I am in Paris where I have attended the Court of Appeal special session called to witness the 27 minutes of hitherto unseen footage of the ‘killing’ of Mohammed al Durah which the court had required France 2 to produce. For readers who are unfamiliar with this scandal, I wrote about it here, here and here.
Suffice it to say here that the iconic image of the child Mohammed al Durah, pictured crouching with his father behind a barrel next to a concrete wall in an apparently vain attempt to shelter from the gun-battle between Israel and the Palestinians that was raging around them before he was allegedly shot dead by the Israelis, served to incite terrorist violence and atrocities around the world after it was transmitted by France 2 at the beginning of the second intifada. Yet it is clear to anyone looking at this in detail that the whole thing was staged, not least from the devastating evidence here which shows the boy raising his arm and peeping through his fingers seconds after the France 2 correspondent Charles Enderlin said he had been shot dead.
After Philippe Karsenty, founder of the French online media watchdog, Media Ratings, accused France 2 of staging the al Durah ‘killing’ and called for the resignation of both Charles Enderlin and France 2’s News Director, Arlette Chabot, France 2 and Enderlin sued Karsenty for defamation, and won. In a disgraceful piece of judicial cronyism after the gratuitous intervention of the then French President Jacques Chirac, the court decided against Karsenty and in favour of France 2 and Enderlin. Karsenty appealed; the judge ordered France 2 to produce the unscreened footage of this incident; today it did so.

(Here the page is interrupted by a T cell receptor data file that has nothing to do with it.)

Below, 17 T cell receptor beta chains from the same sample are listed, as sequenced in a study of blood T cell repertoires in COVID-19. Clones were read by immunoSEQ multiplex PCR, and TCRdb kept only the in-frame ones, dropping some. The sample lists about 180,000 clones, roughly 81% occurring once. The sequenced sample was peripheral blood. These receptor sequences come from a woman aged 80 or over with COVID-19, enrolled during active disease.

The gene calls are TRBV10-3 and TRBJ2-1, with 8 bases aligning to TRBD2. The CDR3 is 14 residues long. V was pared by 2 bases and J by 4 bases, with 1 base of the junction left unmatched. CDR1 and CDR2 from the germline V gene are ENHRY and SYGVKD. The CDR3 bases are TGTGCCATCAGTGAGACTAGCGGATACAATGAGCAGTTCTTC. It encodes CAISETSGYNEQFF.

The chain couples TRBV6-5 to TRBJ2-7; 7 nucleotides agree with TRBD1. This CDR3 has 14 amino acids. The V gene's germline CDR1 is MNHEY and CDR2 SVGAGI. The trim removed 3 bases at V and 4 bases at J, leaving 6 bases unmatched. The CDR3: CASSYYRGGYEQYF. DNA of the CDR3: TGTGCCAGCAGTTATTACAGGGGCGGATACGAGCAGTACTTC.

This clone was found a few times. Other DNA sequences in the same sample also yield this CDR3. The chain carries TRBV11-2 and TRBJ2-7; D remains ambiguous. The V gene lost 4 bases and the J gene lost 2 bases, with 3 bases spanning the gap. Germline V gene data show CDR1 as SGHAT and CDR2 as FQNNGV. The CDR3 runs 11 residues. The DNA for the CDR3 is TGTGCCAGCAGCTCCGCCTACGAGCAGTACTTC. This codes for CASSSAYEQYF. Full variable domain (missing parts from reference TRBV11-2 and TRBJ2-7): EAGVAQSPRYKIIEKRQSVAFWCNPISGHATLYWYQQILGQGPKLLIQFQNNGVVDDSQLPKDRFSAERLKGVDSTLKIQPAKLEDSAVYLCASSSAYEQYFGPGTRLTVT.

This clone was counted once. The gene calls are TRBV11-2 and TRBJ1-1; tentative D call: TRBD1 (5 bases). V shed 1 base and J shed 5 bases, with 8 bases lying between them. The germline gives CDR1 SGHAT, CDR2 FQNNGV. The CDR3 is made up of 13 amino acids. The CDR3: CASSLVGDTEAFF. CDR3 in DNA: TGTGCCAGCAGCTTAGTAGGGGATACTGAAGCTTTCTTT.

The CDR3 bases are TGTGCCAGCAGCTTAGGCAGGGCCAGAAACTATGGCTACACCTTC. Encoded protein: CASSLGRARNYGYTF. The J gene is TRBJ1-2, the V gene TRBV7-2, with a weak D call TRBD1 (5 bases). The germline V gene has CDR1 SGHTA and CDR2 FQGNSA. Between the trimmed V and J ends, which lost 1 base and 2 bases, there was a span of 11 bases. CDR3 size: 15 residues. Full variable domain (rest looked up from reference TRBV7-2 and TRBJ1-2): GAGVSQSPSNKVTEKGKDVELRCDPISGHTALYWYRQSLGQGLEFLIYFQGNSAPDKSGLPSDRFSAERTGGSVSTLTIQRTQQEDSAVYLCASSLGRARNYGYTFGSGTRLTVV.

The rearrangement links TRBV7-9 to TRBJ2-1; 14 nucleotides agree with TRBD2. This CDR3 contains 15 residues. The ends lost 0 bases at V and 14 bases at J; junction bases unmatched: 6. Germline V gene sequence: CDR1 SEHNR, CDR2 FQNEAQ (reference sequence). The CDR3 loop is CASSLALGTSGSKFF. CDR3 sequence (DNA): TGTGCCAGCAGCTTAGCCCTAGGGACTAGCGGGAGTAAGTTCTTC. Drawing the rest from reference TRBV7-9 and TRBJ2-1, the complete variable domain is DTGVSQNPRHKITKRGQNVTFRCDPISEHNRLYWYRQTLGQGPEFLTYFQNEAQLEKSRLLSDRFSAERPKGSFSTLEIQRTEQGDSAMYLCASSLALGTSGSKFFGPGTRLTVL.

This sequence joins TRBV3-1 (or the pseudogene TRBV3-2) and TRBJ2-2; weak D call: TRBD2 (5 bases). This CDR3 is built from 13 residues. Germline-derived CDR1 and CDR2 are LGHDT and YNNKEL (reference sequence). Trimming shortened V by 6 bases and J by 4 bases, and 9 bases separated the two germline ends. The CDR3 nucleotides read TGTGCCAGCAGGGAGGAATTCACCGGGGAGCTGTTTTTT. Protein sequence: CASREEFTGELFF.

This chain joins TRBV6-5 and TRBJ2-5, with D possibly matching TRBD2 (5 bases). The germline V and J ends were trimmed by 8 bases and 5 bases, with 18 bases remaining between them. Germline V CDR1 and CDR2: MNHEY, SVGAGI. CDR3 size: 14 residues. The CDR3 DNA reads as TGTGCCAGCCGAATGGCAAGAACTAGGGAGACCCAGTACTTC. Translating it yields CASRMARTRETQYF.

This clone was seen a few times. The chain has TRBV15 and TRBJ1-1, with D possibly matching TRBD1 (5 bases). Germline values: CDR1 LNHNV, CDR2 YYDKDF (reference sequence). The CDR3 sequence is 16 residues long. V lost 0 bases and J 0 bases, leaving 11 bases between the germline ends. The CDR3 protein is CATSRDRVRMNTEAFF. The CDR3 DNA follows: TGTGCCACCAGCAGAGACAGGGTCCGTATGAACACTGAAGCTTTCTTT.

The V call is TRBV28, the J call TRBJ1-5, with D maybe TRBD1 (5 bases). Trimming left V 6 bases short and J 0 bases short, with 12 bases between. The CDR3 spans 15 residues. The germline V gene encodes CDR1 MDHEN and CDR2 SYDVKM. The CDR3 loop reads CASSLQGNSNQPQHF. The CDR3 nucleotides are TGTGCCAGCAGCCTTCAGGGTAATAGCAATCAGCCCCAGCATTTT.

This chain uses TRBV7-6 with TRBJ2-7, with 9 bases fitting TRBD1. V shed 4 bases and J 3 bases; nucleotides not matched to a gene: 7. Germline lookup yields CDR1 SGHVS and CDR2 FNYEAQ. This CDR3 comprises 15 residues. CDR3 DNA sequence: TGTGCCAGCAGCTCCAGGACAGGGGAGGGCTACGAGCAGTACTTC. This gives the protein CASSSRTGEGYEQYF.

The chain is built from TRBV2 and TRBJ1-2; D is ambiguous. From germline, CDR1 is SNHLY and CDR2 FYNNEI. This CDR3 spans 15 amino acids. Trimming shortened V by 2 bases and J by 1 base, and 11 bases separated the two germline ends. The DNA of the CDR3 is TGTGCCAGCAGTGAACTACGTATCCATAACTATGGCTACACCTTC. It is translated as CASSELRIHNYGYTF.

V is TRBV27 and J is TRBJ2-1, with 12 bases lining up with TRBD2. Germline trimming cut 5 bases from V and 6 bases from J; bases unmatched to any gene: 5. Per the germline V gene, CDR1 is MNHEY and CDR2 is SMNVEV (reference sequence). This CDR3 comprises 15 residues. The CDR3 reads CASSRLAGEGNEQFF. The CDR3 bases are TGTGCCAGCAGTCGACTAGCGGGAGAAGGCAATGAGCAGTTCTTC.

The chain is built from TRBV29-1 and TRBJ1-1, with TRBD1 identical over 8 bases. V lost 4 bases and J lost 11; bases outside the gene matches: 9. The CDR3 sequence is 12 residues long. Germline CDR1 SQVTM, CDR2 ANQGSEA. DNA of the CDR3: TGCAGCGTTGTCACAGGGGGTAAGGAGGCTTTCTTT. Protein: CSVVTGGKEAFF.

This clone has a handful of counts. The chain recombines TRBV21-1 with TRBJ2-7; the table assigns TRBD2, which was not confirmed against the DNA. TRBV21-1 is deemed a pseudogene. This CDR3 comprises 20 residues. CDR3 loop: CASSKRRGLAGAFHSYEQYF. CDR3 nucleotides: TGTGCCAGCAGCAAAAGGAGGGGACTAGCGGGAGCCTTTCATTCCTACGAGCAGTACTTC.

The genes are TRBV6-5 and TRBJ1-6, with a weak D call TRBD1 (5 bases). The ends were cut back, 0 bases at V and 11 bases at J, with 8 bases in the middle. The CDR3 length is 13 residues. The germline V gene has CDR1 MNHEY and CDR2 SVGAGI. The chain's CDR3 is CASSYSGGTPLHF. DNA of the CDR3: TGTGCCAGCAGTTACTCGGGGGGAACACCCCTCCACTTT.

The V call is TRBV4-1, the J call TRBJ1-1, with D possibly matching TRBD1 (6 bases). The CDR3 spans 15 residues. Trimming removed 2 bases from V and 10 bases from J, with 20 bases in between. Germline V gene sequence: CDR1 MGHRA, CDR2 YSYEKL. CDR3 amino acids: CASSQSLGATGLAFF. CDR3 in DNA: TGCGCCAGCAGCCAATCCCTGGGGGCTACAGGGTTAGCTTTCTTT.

Well, sort of. What it actually produced was 18 minutes out of the 27 it was required to bring forward. From this footage, which according to France 2’s Palestinian cameraman was filmed during an implausible 45 minutes of continuous shooting by Israeli soldiers, there is no evidence that anyone at all was killed or injured -- including Mohammed al Durah who by the end of the frames in which he figured seemed to be still very much alive and unmarked by any wound whatsoever.
The drama of today’s hearing was enhanced by the appearance of Enderlin himself, who until today had not graced this case with his presence. As the film was shown to a packed and overheated (in every sense) courtroom, Enderlin and Karsenty offered rival interpretations of the images on the screen. If Enderlin thought he would thus demonstrate the inadequacy of Karsenty’s case, he was very much mistaken. On the contrary, parts of his commentary were so absurd that the courtroom several times burst into incredulous laughter.
HonestReporting together with Take-A-Pen covered this afternoon's hearing in France where raw footage of the Mohammed Dura was publicly screened for the first time. HonestReporting/Take-A-Pen's Alain Benjamin, who saw the video in court, discussed by phone the proceedings with MediaBackspin editor Pesach Benson.
What did the raw footage show?
We can definitely say that nobody can say who was shooting at who. Charles Enderlin said in court that the Palestinians started shooting first, but in the end, there's no way we can say what happened that day. You can't tell who did what. The assertion from Charles Enderlin, that the Israeli army killed the boy, is totally wrong. The least he could've said was that the boy was killed--but we don't know by who.
There was a dispute over how much footage was to be screened. Was the full video shown?
Charles Enderlin submitted 18 minutes of footage. The judge, without any prompting from Philippe's lawyers, asked what happened to the 27 minutes. Enderlin said on record in court that he had to manipulate some footage that was not relevant to that day. He said he transferred the footage onto DVD for the court. That was amazing.
So she asked if anyone in attendance had seen the full footage. Luc Rosenzweig was there, stood up , and said he saw a tape that was more than 20 minutes long. Richard Landes also stood up. He saw the footage at Enderlin's office. He said the timer he saw was at least 21 minutes long. The judge basically let that issue rest, but there was serious doubt hanging over the room that the footage was tampered or doctored.
Here is another report, testifying to the edited-out footage.